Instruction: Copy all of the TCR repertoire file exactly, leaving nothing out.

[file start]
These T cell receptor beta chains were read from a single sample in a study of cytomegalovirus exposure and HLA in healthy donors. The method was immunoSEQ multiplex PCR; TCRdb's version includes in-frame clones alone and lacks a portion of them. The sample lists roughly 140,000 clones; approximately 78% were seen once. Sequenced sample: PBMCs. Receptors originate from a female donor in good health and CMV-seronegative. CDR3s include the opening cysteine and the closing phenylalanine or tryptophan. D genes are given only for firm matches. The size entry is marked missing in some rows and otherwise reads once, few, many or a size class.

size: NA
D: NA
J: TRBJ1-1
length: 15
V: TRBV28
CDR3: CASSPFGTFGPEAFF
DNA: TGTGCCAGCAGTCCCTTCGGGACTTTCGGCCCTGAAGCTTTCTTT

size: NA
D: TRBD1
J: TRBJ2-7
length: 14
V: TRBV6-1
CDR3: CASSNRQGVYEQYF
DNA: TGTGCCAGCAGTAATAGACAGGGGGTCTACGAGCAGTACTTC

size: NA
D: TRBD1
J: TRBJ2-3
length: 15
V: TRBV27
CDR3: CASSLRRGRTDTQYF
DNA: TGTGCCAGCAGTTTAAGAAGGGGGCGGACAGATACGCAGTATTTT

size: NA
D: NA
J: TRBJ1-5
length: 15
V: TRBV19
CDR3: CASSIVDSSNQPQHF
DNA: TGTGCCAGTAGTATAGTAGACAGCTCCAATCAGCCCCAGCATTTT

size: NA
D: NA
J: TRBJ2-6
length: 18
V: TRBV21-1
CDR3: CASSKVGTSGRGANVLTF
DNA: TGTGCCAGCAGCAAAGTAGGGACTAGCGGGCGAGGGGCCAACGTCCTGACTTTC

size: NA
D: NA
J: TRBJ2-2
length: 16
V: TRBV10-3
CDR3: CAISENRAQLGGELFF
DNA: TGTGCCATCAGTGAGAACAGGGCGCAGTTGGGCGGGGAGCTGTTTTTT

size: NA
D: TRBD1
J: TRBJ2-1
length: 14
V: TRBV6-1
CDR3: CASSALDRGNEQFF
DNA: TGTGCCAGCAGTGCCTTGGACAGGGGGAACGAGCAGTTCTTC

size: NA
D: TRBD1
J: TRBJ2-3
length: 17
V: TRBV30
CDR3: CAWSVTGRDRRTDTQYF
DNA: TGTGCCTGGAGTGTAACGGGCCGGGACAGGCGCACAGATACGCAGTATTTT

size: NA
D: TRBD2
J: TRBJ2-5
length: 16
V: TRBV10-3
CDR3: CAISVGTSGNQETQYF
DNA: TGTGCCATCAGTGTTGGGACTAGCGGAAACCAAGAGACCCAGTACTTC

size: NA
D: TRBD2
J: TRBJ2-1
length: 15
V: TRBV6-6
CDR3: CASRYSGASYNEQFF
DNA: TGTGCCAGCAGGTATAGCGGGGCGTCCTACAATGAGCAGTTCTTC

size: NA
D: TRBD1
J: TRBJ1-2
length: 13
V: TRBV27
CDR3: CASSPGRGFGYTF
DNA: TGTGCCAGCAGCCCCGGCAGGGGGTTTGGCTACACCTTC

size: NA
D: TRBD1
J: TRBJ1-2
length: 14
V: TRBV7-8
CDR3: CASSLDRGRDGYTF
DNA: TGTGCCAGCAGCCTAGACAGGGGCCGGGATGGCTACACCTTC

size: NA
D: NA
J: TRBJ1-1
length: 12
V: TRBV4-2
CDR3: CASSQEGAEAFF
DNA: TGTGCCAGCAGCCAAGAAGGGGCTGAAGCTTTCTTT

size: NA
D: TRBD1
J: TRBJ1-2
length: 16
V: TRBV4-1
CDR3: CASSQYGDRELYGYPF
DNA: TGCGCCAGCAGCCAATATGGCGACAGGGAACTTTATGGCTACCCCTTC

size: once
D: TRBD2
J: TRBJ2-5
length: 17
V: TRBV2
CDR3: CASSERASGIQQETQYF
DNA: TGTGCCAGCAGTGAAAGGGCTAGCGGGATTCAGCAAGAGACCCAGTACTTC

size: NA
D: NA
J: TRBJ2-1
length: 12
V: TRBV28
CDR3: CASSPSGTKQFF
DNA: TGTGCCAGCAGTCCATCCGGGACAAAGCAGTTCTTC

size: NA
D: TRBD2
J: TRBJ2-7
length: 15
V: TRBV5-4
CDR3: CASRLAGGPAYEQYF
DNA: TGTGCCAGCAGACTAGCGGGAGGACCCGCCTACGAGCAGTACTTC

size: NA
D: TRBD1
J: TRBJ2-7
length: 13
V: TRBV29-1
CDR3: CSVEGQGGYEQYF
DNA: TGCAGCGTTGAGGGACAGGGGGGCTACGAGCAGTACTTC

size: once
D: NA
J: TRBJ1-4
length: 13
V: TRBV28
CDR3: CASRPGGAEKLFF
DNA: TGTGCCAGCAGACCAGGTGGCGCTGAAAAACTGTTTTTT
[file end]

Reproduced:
These T cell receptor beta chains were read from a single sample in a study of cytomegalovirus exposure and HLA in healthy donors. The method was immunoSEQ multiplex PCR; TCRdb's version includes in-frame clones alone and lacks a portion of them. The sample lists roughly 140,000 clones; approximately 78% were seen once. Sequenced sample: PBMCs. Receptors originate from a female donor in good health and CMV-seronegative. CDR3s include the opening cysteine and the closing phenylalanine or tryptophan. D genes are given only for firm matches. The size entry is marked missing in some rows and otherwise reads once, few, many or a size class.

size: NA
D: NA
J: TRBJ1-1
length: 15
V: TRBV28
CDR3: CASSPFGTFGPEAFF
DNA: TGTGCCAGCAGTCCCTTCGGGACTTTCGGCCCTGAAGCTTTCTTT

size: NA
D: TRBD1
J: TRBJ2-7
length: 14
V: TRBV6-1
CDR3: CASSNRQGVYEQYF
DNA: TGTGCCAGCAGTAATAGACAGGGGGTCTACGAGCAGTACTTC

size: NA
D: TRBD1
J: TRBJ2-3
length: 15
V: TRBV27
CDR3: CASSLRRGRTDTQYF
DNA: TGTGCCAGCAGTTTAAGAAGGGGGCGGACAGATACGCAGTATTTT

size: NA
D: NA
J: TRBJ1-5
length: 15
V: TRBV19
CDR3: CASSIVDSSNQPQHF
DNA: TGTGCCAGTAGTATAGTAGACAGCTCCAATCAGCCCCAGCATTTT

size: NA
D: NA
J: TRBJ2-6
length: 18
V: TRBV21-1
CDR3: CASSKVGTSGRGANVLTF
DNA: TGTGCCAGCAGCAAAGTAGGGACTAGCGGGCGAGGGGCCAACGTCCTGACTTTC

size: NA
D: NA
J: TRBJ2-2
length: 16
V: TRBV10-3
CDR3: CAISENRAQLGGELFF
DNA: TGTGCCATCAGTGAGAACAGGGCGCAGTTGGGCGGGGAGCTGTTTTTT

size: NA
D: TRBD1
J: TRBJ2-1
length: 14
V: TRBV6-1
CDR3: CASSALDRGNEQFF
DNA: TGTGCCAGCAGTGCCTTGGACAGGGGGAACGAGCAGTTCTTC

size: NA
D: TRBD1
J: TRBJ2-3
length: 17
V: TRBV30
CDR3: CAWSVTGRDRRTDTQYF
DNA: TGTGCCTGGAGTGTAACGGGCCGGGACAGGCGCACAGATACGCAGTATTTT

size: NA
D: TRBD2
J: TRBJ2-5
length: 16
V: TRBV10-3
CDR3: CAISVGTSGNQETQYF
DNA: TGTGCCATCAGTGTTGGGACTAGCGGAAACCAAGAGACCCAGTACTTC

size: NA
D: TRBD2
J: TRBJ2-1
length: 15
V: TRBV6-6
CDR3: CASRYSGASYNEQFF
DNA: TGTGCCAGCAGGTATAGCGGGGCGTCCTACAATGAGCAGTTCTTC

size: NA
D: TRBD1
J: TRBJ1-2
length: 13
V: TRBV27
CDR3: CASSPGRGFGYTF
DNA: TGTGCCAGCAGCCCCGGCAGGGGGTTTGGCTACACCTTC

size: NA
D: TRBD1
J: TRBJ1-2
length: 14
V: TRBV7-8
CDR3: CASSLDRGRDGYTF
DNA: TGTGCCAGCAGCCTAGACAGGGGCCGGGATGGCTACACCTTC

size: NA
D: NA
J: TRBJ1-1
length: 12
V: TRBV4-2
CDR3: CASSQEGAEAFF
DNA: TGTGCCAGCAGCCAAGAAGGGGCTGAAGCTTTCTTT

size: NA
D: TRBD1
J: TRBJ1-2
length: 16
V: TRBV4-1
CDR3: CASSQYGDRELYGYPF
DNA: TGCGCCAGCAGCCAATATGGCGACAGGGAACTTTATGGCTACCCCTTC

size: once
D: TRBD2
J: TRBJ2-5
length: 17
V: TRBV2
CDR3: CASSERASGIQQETQYF
DNA: TGTGCCAGCAGTGAAAGGGCTAGCGGGATTCAGCAAGAGACCCAGTACTTC

size: NA
D: NA
J: TRBJ2-1
length: 12
V: TRBV28
CDR3: CASSPSGTKQFF
DNA: TGTGCCAGCAGTCCATCCGGGACAAAGCAGTTCTTC

size: NA
D: TRBD2
J: TRBJ2-7
length: 15
V: TRBV5-4
CDR3: CASRLAGGPAYEQYF
DNA: TGTGCCAGCAGACTAGCGGGAGGACCCGCCTACGAGCAGTACTTC

size: NA
D: TRBD1
J: TRBJ2-7
length: 13
V: TRBV29-1
CDR3: CSVEGQGGYEQYF
DNA: TGCAGCGTTGAGGGACAGGGGGGCTACGAGCAGTACTTC

size: once
D: NA
J: TRBJ1-4
length: 13
V: TRBV28
CDR3: CASRPGGAEKLFF
DNA: TGTGCCAGCAGACCAGGTGGCGCTGAAAAACTGTTTTTT